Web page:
In general, I'm not much of a fan of desktop-enhancement software. I like programs such as TweakUI that let me change the aspects of Windows that are extremely annoying to me, but I generally ignore desktop components such as wallpaper, themes, sounds, and all that jazz.
Despite my reservations about "needless" desktop enhancements, however, a new public beta for the software 360desktop intrigued me with its promises of "unlimited desktop space" and the ability to save any part of the Web directly to my desktop. After creating a System Restore point in case my Windows XP machine exploded, I tentatively gave 360desktop a spin.
Surprisingly, 360desktop did better than my (rather low) expectations and delivered a smoother, cleaner product than I expected. There is still a general feeling of "Do I really need this?" but after exploring my new 360-degree desktop environment and adding a few Web widgets, I can certainly see the appeal.
The short of it is that 360desktop turns out to be darn fun, if you have the RAM to handle it. It's the sort of cool visual application that will amaze easily impressed coworkers and family members. Whether it's worth the resource consumption likely depends on how much you like to play with your desktop.
Installing and running 360desktop is simple, although it does place a shortcut on your regular Windows desktop without asking. It runs like any of your other Windows programs and doesn't seem to affect any critical system files.
All in all, 360desktop is a high-octane Windows shell manager. When you run it, you get a 360-degree panoramic desktop with custom widgets. When you quit 360desktop, you're back to your standard Windows desktop look and feel. I had no major problems switching between the two desktops, although I had to kill the 360desktop process a few times in order to quit the application completely.
360desktop also used a fair amount of RAM, but nothing ridiculous (yes, Digsby, I'm looking at you). I averaged 115-120MB RAM usage during my evaluation, which is significant, but not necessarily a death sentence. I didn't notice any slowdowns or crashes, which was a pleasant surprise. As mentioned, quitting occasionally required killing a 360desktop process manually.
After you've transformed your desktop into a 360-degree panorama, a persistent "QuickNav" area in the upper right of your screen lets you scroll or drag your mouse to move around. You can also push your mouse to the left or right of your current screen to make it scroll. The included help-guide PDF file suggests that you can navigate with the Windows button plus the arrow keys, but that feature did not work for me.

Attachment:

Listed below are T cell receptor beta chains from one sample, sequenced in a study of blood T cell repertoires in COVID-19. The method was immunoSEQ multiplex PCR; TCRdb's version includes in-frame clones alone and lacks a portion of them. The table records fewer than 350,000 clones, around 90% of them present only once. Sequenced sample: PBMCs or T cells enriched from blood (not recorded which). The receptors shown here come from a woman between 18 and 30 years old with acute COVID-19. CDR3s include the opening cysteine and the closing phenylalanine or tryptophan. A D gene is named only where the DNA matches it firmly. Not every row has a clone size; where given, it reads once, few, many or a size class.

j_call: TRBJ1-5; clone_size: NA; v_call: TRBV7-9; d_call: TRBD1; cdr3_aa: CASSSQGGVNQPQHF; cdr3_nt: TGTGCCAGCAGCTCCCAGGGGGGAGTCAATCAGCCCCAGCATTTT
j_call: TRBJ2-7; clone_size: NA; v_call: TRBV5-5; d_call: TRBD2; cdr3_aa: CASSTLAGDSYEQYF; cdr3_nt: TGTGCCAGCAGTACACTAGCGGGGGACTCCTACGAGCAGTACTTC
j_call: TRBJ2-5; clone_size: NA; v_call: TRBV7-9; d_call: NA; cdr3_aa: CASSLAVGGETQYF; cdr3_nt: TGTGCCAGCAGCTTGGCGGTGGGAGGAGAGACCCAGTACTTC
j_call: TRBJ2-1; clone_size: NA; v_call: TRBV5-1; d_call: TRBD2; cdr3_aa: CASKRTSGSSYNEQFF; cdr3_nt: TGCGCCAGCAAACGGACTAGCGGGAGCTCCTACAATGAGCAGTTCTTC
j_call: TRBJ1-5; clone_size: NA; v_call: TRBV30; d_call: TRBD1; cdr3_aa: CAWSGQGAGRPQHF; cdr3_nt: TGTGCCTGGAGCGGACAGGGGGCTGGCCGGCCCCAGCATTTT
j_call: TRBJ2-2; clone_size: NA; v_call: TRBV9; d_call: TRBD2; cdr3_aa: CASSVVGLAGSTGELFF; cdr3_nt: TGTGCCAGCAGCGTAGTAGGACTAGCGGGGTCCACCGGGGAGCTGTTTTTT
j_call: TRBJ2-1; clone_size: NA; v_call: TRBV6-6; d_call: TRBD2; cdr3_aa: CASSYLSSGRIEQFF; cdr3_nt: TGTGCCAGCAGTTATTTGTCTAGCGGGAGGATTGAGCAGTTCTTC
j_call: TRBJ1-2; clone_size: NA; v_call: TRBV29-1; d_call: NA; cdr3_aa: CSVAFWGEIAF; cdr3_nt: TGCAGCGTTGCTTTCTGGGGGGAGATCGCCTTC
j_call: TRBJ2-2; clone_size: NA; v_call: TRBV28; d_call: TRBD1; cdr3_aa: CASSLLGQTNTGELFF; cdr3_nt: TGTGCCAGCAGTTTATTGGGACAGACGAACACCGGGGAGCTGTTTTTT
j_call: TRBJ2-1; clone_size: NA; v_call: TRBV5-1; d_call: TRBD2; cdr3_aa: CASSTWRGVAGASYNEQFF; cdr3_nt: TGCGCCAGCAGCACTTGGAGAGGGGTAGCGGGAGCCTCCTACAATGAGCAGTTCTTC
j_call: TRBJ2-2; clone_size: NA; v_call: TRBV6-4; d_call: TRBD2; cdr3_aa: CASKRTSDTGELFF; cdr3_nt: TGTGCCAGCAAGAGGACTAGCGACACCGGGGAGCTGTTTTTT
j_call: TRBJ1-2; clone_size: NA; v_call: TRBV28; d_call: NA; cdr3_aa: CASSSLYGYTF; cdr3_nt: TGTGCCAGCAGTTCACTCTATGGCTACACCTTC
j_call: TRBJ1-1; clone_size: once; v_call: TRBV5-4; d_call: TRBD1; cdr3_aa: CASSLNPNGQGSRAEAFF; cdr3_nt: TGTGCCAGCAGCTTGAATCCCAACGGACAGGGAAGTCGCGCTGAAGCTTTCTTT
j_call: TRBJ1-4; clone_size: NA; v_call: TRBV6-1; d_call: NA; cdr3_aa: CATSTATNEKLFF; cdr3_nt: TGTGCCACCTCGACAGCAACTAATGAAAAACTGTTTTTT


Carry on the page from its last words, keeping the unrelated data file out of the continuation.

A handy icon in the Windows taskbar offers a right-clickable context menu that lets you customize a variety of 360desktop options, such as scrolling speed, whether or not the app starts with Windows, how it focuses Windowed applications, and whether the location of running apps and widgets appear in the QuickNav.
Putting Web widgets on your 360-degree desktop is simple, and the feature works well. Click the "Add a widget" button in the QuickNav, and you'll see a bare-bones dialog with two tabs--Web Widget or Embed Code Widget. The first lets you enter a widget name and a URL; the seconds lets you enter a name and a snippet of HTML code.
Once you've added a widget, a special 360desktop toolbar appears next to it. That toolbar lets you drag and drop the widget, close the widget, or click the "i" button for more information. I easily added widgets from a variety of sources, including full Web pages from CNET Reviews, videos from YouTube, and music playlists from Last.FM, imeem, and FineTune.
The additional button in the 360desktop widget toolbar is the killer feature for me. I used it whenever I wanted to save only part of a Web page. To save a manually resized portion of a Web page, first click the Widget icon in the QuickNav to add a new widget, then click the Web Widget tab. Your most recent Web page is entered by default, or you can paste any URL you'd like. Once you've saved the Web page to the desktop, a double-arrow button in the lower-right corner lets you resize the widget as you like. Clicking the Scissors "clips" the page, then you drag the widget to the location you want it, then click off onto the desktop. Voila. (Imagine my joy at being able to add a tiny Sad Trombone "Play" button to the edge of my desktop.)
360desktop installs with a U.S.-based Fourth of July theme (the public beta was announced on 7/4/08), and it also includes "Smokin," a panoramic image with five artistically colored smoke trails. The ability to create your own 360 wallpapers and share them with other users is a feature that has been promised for future releases. Three additional wallpapers--Around Matsumoto Castle, Canebay beach, and Mountains (Camp Nanga Parbat)--are available on the 360desktop Web site.
Adding the additional content was simple. Click the download link, select "Open with 360desktop," and the new panorama will automatically be loaded in the background.
Available for Wndows XP and Vista, 360desktop is unfortunately not compatible with the 64-bit version of Windows Vista, although the developers promise that such a version is only a few weeks away.